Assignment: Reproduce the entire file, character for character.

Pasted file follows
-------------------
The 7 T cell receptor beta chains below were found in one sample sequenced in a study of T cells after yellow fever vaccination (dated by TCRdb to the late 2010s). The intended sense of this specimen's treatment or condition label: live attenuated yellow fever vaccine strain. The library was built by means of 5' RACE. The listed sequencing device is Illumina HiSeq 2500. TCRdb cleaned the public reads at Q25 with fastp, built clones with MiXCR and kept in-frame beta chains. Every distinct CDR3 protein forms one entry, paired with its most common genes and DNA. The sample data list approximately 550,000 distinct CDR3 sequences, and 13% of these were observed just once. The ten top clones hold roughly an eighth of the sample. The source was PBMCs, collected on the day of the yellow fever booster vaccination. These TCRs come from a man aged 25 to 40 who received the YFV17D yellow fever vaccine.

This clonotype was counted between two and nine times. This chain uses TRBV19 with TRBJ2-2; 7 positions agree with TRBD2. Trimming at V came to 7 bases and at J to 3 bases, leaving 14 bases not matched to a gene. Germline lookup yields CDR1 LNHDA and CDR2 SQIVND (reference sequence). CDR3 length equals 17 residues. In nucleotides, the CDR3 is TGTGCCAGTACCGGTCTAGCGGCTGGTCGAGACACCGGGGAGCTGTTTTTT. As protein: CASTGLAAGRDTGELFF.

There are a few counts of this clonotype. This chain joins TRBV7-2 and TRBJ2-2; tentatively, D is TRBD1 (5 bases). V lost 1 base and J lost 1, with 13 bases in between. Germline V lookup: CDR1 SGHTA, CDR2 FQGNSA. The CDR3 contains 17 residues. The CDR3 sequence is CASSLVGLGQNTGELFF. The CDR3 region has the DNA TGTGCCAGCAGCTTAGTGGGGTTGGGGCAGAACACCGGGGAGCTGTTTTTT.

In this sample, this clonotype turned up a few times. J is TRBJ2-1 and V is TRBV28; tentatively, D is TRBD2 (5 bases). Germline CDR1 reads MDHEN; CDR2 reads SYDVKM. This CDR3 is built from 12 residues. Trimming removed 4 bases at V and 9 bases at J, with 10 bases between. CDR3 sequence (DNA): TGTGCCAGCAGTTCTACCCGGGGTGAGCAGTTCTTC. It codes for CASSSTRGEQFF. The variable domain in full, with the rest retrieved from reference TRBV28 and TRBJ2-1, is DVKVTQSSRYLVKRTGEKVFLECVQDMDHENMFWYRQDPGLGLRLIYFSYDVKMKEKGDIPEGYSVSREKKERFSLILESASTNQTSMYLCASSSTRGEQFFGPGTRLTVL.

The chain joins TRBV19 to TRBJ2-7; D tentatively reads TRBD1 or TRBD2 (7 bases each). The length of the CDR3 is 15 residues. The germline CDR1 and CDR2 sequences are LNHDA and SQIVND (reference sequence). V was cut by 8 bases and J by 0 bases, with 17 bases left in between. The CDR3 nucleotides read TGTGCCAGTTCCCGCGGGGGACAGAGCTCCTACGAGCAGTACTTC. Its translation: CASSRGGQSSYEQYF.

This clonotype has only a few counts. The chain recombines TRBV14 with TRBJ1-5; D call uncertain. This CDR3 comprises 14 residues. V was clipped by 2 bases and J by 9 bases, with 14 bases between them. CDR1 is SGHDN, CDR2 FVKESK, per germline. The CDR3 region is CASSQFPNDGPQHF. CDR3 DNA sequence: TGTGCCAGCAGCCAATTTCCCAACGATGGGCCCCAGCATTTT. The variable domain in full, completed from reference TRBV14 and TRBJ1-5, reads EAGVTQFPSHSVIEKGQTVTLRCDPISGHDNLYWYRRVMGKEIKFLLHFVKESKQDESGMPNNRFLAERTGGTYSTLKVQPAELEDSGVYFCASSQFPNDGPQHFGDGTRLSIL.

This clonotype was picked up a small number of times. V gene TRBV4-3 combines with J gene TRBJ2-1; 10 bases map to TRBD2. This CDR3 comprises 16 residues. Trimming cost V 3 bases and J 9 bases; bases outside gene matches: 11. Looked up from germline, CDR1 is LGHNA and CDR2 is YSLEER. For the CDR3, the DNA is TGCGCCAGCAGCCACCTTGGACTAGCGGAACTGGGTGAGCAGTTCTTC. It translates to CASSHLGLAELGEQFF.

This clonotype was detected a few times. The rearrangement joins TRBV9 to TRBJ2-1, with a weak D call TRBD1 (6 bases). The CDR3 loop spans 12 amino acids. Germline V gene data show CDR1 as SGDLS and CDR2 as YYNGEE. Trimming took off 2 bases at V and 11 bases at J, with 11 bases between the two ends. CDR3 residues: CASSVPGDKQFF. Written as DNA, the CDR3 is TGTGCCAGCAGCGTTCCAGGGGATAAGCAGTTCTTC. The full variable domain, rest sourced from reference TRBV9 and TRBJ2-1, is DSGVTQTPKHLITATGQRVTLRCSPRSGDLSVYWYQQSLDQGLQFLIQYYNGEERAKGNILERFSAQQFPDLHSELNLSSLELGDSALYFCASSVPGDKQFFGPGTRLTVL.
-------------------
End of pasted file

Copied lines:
The 7 T cell receptor beta chains below were found in one sample sequenced in a study of T cells after yellow fever vaccination (dated by TCRdb to the late 2010s). The intended sense of this specimen's treatment or condition label: live attenuated yellow fever vaccine strain. The library was built by means of 5' RACE. The listed sequencing device is Illumina HiSeq 2500. TCRdb cleaned the public reads at Q25 with fastp, built clones with MiXCR and kept in-frame beta chains. Every distinct CDR3 protein forms one entry, paired with its most common genes and DNA. The sample data list approximately 550,000 distinct CDR3 sequences, and 13% of these were observed just once. The ten top clones hold roughly an eighth of the sample. The source was PBMCs, collected on the day of the yellow fever booster vaccination. These TCRs come from a man aged 25 to 40 who received the YFV17D yellow fever vaccine.

This clonotype was counted between two and nine times. This chain uses TRBV19 with TRBJ2-2; 7 positions agree with TRBD2. Trimming at V came to 7 bases and at J to 3 bases, leaving 14 bases not matched to a gene. Germline lookup yields CDR1 LNHDA and CDR2 SQIVND (reference sequence). CDR3 length equals 17 residues. In nucleotides, the CDR3 is TGTGCCAGTACCGGTCTAGCGGCTGGTCGAGACACCGGGGAGCTGTTTTTT. As protein: CASTGLAAGRDTGELFF.

There are a few counts of this clonotype. This chain joins TRBV7-2 and TRBJ2-2; tentatively, D is TRBD1 (5 bases). V lost 1 base and J lost 1, with 13 bases in between. Germline V lookup: CDR1 SGHTA, CDR2 FQGNSA. The CDR3 contains 17 residues. The CDR3 sequence is CASSLVGLGQNTGELFF. The CDR3 region has the DNA TGTGCCAGCAGCTTAGTGGGGTTGGGGCAGAACACCGGGGAGCTGTTTTTT.

In this sample, this clonotype turned up a few times. J is TRBJ2-1 and V is TRBV28; tentatively, D is TRBD2 (5 bases). Germline CDR1 reads MDHEN; CDR2 reads SYDVKM. This CDR3 is built from 12 residues. Trimming removed 4 bases at V and 9 bases at J, with 10 bases between. CDR3 sequence (DNA): TGTGCCAGCAGTTCTACCCGGGGTGAGCAGTTCTTC. It codes for CASSSTRGEQFF. The variable domain in full, with the rest retrieved from reference TRBV28 and TRBJ2-1, is DVKVTQSSRYLVKRTGEKVFLECVQDMDHENMFWYRQDPGLGLRLIYFSYDVKMKEKGDIPEGYSVSREKKERFSLILESASTNQTSMYLCASSSTRGEQFFGPGTRLTVL.

The chain joins TRBV19 to TRBJ2-7; D tentatively reads TRBD1 or TRBD2 (7 bases each). The length of the CDR3 is 15 residues. The germline CDR1 and CDR2 sequences are LNHDA and SQIVND (reference sequence). V was cut by 8 bases and J by 0 bases, with 17 bases left in between. The CDR3 nucleotides read TGTGCCAGTTCCCGCGGGGGACAGAGCTCCTACGAGCAGTACTTC. Its translation: CASSRGGQSSYEQYF.

This clonotype has only a few counts. The chain recombines TRBV14 with TRBJ1-5; D call uncertain. This CDR3 comprises 14 residues. V was clipped by 2 bases and J by 9 bases, with 14 bases between them. CDR1 is SGHDN, CDR2 FVKESK, per germline. The CDR3 region is CASSQFPNDGPQHF. CDR3 DNA sequence: TGTGCCAGCAGCCAATTTCCCAACGATGGGCCCCAGCATTTT. The variable domain in full, completed from reference TRBV14 and TRBJ1-5, reads EAGVTQFPSHSVIEKGQTVTLRCDPISGHDNLYWYRRVMGKEIKFLLHFVKESKQDESGMPNNRFLAERTGGTYSTLKVQPAELEDSGVYFCASSQFPNDGPQHFGDGTRLSIL.

This clonotype was picked up a small number of times. V gene TRBV4-3 combines with J gene TRBJ2-1; 10 bases map to TRBD2. This CDR3 comprises 16 residues. Trimming cost V 3 bases and J 9 bases; bases outside gene matches: 11. Looked up from germline, CDR1 is LGHNA and CDR2 is YSLEER. For the CDR3, the DNA is TGCGCCAGCAGCCACCTTGGACTAGCGGAACTGGGTGAGCAGTTCTTC. It translates to CASSHLGLAELGEQFF.

This clonotype was detected a few times. The rearrangement joins TRBV9 to TRBJ2-1, with a weak D call TRBD1 (6 bases). The CDR3 loop spans 12 amino acids. Germline V gene data show CDR1 as SGDLS and CDR2 as YYNGEE. Trimming took off 2 bases at V and 11 bases at J, with 11 bases between the two ends. CDR3 residues: CASSVPGDKQFF. Written as DNA, the CDR3 is TGTGCCAGCAGCGTTCCAGGGGATAAGCAGTTCTTC. The full variable domain, rest sourced from reference TRBV9 and TRBJ2-1, is DSGVTQTPKHLITATGQRVTLRCSPRSGDLSVYWYQQSLDQGLQFLIQYYNGEERAKGNILERFSAQQFPDLHSELNLSSLELGDSALYFCASSVPGDKQFFGPGTRLTVL.